Clear communication and official documents
The same situation occurs when we have to sign for a mortgage, read the information leaflet for medicines or deal with government bodies. We can’t understand anything! This is why, back in 2010, Barack Obama introduced the Plain Writing Act, a law that requires plain language in federal documents. That is, “writing that is clear, concise, well-organized, and appropriate to the intended audience”, avoiding “jargon, redundancy, ambiguity and opacity”.
As such, one of the main objectives of clear communication is to guarantee people’s right to understand. The official US Government website itself is an example of how a public institution should organise its content in a way in which citizens won’t get lost in a sea of information.
Transparency and clarity are also the driving force behind the websites of the Canadian and UK governments. Both administrations, like the US, have style guides that address aspects of both writing and the design and usability of pages on their websites and mobile sites.
Publications by the European Commission also adhere to the guide ‘How to write clearly’. It gives advice on clear language and linguistic solutions to avoid making Commission documents (legislative acts, technical reports, minutes of meetings, press releases or speeches) difficult to understand.
In Spain, Madrid City Council has spearheaded the redrafting of its official documents. The municipal staff receive training through workshops, and they also hold an annual day devoted to clear communication, with the help of the Foundation of Emerging Spanish and the Prodigioso Volcán communications agency. The first case study developed was a new model for traffic fines. These notices have now been improved in terms of the language used, which is now clearer and easier to understand, and the design, which makes them easier to read.
Inclusive communication and corporate documents
The same agency was behind ING Bank’s decision to eliminate the fine print on financial products. The legal texts for one of its mortgage products are now comprehensible for users on its website. In particular, they have taken special care to improve the wording, organise the different elements, facilitate legibility and use visual resources to provide information with transparency and confidence.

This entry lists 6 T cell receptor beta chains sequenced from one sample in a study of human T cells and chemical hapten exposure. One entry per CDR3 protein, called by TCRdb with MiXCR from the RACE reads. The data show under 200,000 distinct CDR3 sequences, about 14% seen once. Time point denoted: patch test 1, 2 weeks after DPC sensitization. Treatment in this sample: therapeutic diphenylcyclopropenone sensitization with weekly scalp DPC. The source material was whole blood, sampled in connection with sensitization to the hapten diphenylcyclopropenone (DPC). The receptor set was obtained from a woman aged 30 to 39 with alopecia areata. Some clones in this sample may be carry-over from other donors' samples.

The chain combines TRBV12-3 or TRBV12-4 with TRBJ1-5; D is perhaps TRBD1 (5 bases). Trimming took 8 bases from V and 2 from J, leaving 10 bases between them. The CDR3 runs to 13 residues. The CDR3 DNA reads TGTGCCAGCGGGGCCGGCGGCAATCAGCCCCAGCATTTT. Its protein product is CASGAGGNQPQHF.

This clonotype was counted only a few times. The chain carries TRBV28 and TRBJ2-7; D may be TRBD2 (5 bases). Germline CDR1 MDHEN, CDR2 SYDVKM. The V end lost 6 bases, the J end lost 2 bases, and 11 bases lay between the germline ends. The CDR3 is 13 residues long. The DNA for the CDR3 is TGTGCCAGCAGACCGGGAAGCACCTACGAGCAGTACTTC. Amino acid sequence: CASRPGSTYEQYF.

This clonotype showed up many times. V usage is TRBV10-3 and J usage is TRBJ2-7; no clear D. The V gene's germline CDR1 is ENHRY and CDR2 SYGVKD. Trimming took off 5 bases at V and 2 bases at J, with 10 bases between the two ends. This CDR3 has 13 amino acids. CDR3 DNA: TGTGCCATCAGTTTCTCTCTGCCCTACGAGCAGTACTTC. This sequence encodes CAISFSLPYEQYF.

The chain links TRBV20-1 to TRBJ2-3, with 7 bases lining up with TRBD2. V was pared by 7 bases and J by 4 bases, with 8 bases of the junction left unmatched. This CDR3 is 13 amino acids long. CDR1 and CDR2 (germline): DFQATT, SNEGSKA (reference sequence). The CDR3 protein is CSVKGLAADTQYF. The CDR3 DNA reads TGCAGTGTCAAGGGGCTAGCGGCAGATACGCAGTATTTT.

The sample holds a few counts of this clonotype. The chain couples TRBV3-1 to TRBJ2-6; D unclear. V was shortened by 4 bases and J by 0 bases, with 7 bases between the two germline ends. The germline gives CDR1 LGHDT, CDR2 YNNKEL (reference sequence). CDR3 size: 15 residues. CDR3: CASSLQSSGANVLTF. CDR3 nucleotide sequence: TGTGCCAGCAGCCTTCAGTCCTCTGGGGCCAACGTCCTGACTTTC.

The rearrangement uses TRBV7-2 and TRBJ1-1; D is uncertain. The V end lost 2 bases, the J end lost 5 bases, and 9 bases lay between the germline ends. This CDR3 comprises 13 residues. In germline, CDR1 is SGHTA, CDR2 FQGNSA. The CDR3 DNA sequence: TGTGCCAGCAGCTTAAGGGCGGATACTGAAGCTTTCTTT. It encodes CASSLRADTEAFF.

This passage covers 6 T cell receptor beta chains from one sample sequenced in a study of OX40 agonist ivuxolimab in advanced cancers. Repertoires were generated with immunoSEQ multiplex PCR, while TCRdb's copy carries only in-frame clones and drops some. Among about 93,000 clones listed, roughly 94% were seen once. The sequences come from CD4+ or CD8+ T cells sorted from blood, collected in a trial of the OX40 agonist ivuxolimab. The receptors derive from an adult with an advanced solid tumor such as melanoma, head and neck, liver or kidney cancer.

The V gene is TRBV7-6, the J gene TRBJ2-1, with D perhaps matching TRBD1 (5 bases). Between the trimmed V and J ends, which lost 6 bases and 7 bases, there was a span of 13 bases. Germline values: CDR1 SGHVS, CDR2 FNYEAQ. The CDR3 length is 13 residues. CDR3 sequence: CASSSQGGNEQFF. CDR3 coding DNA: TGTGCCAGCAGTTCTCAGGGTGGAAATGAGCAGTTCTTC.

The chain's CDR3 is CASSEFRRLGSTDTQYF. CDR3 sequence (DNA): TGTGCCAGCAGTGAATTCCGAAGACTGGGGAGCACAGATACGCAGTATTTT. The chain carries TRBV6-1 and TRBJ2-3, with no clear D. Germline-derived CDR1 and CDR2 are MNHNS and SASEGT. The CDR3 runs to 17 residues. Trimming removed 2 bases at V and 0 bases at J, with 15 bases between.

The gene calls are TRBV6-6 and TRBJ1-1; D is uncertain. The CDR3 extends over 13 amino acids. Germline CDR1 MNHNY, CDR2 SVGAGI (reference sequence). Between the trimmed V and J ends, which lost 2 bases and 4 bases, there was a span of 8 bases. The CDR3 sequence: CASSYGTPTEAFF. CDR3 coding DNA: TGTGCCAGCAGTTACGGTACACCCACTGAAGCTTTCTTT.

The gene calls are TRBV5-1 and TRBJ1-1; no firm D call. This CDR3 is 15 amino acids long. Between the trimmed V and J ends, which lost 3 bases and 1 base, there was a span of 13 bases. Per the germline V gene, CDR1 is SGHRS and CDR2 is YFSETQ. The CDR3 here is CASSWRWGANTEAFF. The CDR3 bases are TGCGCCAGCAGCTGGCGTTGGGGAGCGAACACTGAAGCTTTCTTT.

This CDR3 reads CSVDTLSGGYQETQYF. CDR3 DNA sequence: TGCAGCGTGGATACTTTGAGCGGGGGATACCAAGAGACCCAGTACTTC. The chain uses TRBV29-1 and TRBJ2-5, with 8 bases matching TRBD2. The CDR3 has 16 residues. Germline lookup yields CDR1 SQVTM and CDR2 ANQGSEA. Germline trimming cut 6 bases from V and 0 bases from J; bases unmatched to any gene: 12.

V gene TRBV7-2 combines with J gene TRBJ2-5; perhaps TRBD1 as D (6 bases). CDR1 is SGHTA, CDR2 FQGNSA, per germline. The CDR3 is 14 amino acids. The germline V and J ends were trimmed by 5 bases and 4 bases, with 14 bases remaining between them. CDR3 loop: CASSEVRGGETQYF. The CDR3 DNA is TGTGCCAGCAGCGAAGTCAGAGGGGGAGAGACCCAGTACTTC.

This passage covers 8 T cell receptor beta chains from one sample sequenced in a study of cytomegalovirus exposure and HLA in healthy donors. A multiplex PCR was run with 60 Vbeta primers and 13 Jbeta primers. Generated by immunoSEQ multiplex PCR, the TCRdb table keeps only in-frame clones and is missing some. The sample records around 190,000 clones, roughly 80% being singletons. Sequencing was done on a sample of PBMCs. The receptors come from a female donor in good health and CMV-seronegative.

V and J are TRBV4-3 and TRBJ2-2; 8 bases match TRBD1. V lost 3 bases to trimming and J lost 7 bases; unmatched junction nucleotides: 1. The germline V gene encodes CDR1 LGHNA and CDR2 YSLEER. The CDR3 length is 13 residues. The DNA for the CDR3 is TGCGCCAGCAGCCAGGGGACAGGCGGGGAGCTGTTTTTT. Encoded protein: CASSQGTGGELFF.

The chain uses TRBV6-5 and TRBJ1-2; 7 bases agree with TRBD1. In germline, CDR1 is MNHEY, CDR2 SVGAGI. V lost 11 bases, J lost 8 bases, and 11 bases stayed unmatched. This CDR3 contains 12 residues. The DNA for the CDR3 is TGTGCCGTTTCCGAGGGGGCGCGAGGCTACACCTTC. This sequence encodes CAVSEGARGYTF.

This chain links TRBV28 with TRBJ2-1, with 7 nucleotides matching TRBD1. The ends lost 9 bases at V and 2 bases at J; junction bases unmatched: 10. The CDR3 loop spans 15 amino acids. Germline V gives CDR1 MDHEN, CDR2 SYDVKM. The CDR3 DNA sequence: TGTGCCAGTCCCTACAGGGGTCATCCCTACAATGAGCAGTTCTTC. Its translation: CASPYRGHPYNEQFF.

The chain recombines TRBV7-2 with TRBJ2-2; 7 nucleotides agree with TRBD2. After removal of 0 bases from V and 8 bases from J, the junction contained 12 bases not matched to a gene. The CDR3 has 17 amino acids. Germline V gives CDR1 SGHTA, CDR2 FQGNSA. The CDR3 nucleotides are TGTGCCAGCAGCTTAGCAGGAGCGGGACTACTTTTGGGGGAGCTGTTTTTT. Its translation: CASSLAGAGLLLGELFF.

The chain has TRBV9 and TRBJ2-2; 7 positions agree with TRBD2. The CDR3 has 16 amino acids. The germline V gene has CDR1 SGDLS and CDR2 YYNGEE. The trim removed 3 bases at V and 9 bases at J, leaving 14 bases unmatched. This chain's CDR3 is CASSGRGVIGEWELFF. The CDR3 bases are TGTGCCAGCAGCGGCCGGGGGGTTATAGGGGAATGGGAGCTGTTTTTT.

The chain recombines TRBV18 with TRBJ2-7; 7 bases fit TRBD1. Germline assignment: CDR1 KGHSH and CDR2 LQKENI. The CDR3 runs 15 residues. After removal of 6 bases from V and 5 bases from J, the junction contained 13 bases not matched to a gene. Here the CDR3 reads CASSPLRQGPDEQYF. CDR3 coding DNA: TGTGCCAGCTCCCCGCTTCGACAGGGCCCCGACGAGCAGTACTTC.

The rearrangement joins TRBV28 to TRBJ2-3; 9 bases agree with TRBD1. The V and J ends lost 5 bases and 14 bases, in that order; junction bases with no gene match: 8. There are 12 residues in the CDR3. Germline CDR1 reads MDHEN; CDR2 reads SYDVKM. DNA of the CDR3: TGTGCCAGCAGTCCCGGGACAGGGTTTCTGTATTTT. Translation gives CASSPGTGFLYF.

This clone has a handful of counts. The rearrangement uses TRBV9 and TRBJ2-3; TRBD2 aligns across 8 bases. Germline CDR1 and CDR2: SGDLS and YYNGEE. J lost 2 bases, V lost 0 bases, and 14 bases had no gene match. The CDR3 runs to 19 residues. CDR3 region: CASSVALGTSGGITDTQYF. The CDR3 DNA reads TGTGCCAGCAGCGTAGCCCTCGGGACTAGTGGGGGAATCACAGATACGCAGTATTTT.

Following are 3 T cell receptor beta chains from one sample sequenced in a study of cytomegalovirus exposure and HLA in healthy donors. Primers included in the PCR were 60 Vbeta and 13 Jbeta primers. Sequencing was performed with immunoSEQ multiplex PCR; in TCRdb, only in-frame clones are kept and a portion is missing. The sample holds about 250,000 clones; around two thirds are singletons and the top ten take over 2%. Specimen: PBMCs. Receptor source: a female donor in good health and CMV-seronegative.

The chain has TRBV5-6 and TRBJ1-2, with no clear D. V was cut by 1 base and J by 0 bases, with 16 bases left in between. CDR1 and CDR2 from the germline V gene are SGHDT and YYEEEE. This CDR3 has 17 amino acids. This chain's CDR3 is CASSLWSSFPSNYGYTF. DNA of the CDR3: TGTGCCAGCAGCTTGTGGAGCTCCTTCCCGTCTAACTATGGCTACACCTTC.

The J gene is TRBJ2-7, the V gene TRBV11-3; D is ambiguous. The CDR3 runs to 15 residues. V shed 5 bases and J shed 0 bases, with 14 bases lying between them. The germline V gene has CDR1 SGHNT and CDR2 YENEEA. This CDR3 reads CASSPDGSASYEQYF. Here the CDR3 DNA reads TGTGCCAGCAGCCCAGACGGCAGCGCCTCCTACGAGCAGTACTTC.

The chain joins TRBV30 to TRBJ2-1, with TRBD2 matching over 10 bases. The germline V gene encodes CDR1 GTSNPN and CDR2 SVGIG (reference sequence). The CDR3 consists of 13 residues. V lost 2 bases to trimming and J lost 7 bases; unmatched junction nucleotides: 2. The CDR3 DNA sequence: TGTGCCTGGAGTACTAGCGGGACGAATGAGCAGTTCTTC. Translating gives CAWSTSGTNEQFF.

Plain language, as we can see, is not just a tool to facilitate dialogue between public authorities and citizens, but also between companies and potential customers via different channels (paper, mobile phones, computers, etc.). It also applies to countless types of documents, from contracts to invoices, catalogues, forms, leaflets, consent forms, technical reports, labels and instruction manuals, for example.
In terms of the latter, the undisputed leader when it comes to clear communication is Ikea. All of the Swedish companies products on their website contain a section where assembly instructions can be downloaded. Not a single word is used – only simple illustrations of each tool and each step. The manual is therefore completely inclusive, as it is easily accessible to speakers of any language, level or ability.
n the same vein, the Zappos children’s shoe sizing chart offers all the necessary information on a single page, anticipating questions that the consumer may ask, such as “What if my measurements are two different sizes?”. And it does so with a good sense of humour, acknowledging how difficult it can be to get children’s shoe sizes right: “All right, let’s hope this process is relatively painless”.
Non-disclosure agreements are often a cumbersome piece of text that is difficult for even the parties involved to understand. This is where visual agreements come in. Visual Contract, a specialist in the area that straddles design and legal drafting, has created an easy-to-use confidentiality agreement for AIRBUS’ innovative project collaboration with new companies. It is short, simple and includes explanations of legal terms for non-experts.
Clear communication: a win-win situation
From looking at these examples, we can see that clear and transparent communication begins with a study of the target audience, which may not be a specialised one. For this same reason, it is essential to organise the message and use language that is easily understood by everyone, including people with cognitive or intellectual disabilities. Typography and other design elements can also help, such as headings, subheadings, colour or white space. Images (icons, graphics, photos), and audio and video are also excellent tools for clear communication. All these elements are key to eliminating communication barriers for both companies and public authorities.